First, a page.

And by pitching with such efficiency, he was able to convince Johnson to let him take the mound for the top of the seventh and provide some more much-needed relief for an overworked bullpen.

"With the doubleheader yesterday and everything, I knew the bullpen needed a little break," Detwiler said. "I was just trying to get early outs and get as deep into the game as possible."

The 26-year-old lefty has quietly become just as valuable a piece of the sport's best rotation as All-Stars Stephen Strasburg and Gio Gonzalez and the dominant Jordan Zimmermann. He now sports a 3.01 ERA over 14 starts, a 2.35 ERA in five starts since he rejoined the rotation.

"He's just turned into one heck of a pitcher," Johnson said.

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Bryce Harper's contract demand reportedly forcing Nationals to move on after 2018

Bryce Harper's contract demand reportedly forcing Nationals to move on after 2018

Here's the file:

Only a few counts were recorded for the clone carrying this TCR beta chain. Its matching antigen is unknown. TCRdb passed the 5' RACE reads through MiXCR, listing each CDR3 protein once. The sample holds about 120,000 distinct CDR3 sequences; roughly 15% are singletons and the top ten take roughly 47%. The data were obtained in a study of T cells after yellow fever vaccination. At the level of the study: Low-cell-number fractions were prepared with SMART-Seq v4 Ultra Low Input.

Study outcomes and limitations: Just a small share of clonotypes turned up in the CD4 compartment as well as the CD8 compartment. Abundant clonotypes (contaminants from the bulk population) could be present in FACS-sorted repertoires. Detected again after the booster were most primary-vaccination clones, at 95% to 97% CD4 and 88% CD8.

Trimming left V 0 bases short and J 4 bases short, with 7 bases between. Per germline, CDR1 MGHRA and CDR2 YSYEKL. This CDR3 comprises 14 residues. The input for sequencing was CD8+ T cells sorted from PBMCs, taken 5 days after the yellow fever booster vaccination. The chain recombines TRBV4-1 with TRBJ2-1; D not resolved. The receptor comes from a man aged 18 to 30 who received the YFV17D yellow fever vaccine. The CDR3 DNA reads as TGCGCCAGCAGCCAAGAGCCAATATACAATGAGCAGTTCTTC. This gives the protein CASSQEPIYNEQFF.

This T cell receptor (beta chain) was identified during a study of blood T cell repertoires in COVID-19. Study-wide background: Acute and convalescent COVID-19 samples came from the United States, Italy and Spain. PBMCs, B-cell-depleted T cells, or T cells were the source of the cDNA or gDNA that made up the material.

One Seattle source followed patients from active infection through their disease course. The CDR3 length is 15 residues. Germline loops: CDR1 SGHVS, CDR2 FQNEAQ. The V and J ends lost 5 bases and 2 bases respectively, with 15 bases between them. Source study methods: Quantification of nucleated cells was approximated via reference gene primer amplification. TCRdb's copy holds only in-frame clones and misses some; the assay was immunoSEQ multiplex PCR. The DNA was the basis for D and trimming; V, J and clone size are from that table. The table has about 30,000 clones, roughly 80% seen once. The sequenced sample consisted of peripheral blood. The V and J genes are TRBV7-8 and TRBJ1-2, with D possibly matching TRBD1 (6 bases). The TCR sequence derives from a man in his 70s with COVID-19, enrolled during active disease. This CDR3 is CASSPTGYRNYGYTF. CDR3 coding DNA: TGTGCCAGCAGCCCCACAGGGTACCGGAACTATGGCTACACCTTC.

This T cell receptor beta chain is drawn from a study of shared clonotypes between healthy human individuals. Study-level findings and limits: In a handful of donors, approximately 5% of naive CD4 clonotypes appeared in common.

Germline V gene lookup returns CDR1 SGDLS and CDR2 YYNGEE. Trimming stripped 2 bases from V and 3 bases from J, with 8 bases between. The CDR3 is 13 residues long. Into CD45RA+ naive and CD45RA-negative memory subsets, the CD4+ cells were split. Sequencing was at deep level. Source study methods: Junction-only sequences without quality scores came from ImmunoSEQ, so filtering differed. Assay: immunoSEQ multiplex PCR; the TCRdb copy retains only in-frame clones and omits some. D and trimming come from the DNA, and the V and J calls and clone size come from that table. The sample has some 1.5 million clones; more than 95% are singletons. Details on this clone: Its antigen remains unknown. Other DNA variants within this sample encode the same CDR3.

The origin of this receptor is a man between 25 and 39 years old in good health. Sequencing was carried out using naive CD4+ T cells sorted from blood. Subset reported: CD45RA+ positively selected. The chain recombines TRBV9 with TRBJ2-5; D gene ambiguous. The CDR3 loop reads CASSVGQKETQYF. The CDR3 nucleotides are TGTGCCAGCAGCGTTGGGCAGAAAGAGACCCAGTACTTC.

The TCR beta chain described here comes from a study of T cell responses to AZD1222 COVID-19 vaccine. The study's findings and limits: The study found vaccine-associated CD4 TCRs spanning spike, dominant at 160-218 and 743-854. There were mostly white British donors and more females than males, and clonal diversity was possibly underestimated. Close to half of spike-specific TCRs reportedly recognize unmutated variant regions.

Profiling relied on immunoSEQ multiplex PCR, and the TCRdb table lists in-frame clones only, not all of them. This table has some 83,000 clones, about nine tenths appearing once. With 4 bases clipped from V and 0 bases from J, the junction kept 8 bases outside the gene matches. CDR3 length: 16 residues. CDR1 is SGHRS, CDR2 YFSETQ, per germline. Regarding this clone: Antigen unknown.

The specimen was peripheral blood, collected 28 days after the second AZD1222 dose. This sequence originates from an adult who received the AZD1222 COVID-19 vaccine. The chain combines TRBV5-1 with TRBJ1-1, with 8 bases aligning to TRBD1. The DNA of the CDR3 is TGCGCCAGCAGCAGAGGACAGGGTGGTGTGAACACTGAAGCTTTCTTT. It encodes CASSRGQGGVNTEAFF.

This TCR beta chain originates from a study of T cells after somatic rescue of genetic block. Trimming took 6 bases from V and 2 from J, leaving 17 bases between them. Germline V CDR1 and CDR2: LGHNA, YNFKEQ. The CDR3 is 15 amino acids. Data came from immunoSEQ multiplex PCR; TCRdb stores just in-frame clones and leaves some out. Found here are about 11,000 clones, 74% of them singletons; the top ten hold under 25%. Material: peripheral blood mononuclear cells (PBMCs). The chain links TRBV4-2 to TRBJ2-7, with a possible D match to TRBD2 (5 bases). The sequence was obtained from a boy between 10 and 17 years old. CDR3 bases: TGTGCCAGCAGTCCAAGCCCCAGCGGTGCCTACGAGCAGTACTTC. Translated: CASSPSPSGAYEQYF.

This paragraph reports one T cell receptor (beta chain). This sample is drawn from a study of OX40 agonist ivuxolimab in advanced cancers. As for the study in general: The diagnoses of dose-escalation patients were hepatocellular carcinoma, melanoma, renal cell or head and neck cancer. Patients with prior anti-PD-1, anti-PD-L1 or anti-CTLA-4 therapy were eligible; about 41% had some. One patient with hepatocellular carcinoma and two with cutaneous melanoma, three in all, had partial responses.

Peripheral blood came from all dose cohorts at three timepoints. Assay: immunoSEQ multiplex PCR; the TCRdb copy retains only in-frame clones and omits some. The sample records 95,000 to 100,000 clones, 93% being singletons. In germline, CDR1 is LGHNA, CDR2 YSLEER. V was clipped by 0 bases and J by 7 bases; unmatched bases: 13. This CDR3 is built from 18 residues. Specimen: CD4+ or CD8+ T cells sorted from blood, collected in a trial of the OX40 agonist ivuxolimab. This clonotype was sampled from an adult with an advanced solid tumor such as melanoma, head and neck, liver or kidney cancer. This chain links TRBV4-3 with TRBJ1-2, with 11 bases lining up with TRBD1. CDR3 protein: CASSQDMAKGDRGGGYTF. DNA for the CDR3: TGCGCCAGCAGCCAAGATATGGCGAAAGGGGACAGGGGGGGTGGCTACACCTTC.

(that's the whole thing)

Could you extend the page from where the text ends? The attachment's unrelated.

It is no secret that Bryce Harper's next contract could very well be the largest contract in baseball history.

The 2015 N.L. MVP has reprotedly been looking for something in the realm of 10 years, $400 million.

The Nationals would love to keep the cornerstone of their franchise, but with Harper garnering such a monumental price tag, the team may have no other choice but to move on when his contract expires in 2018.

With the MLB winter meetings taking place at the National Harbor in Oxen Hill, Md. this week, talks of Harper's contract situation have arisen again, and according to USA Today's Bob Nightengale, the news might not be good for Nationals fans. 

The Washington Nationals, balking at Bryce Harper’s demands in early talks about a long-term contract extension, now are preparing themselves to be without their All-Star outfielder after 2018, a high-ranking Nationals executive told USA TODAY Sports.

The executive spoke to USA TODAY Sports on Monday only on the condition of anonymity because he was not authorized to speak publicly about the negotiations.

Agent Scott Boras says the only active negotiations of late have involved a one-year deal in 2017. Harper, who made $5 million last season, is eligible for salary arbitration.

RELATED: NATIONALS DECLINE TO TENDER CONTRACT ON SPEEDY OUTFIELDER

Harper is one of Major League Baseball's top stars but with the Nationals already investing $84.7 million in 2019 salaries to Max Scherzer, Stephen Strasburg and Ryan Zimmerman, the money just might not be there for the Nationals to spend.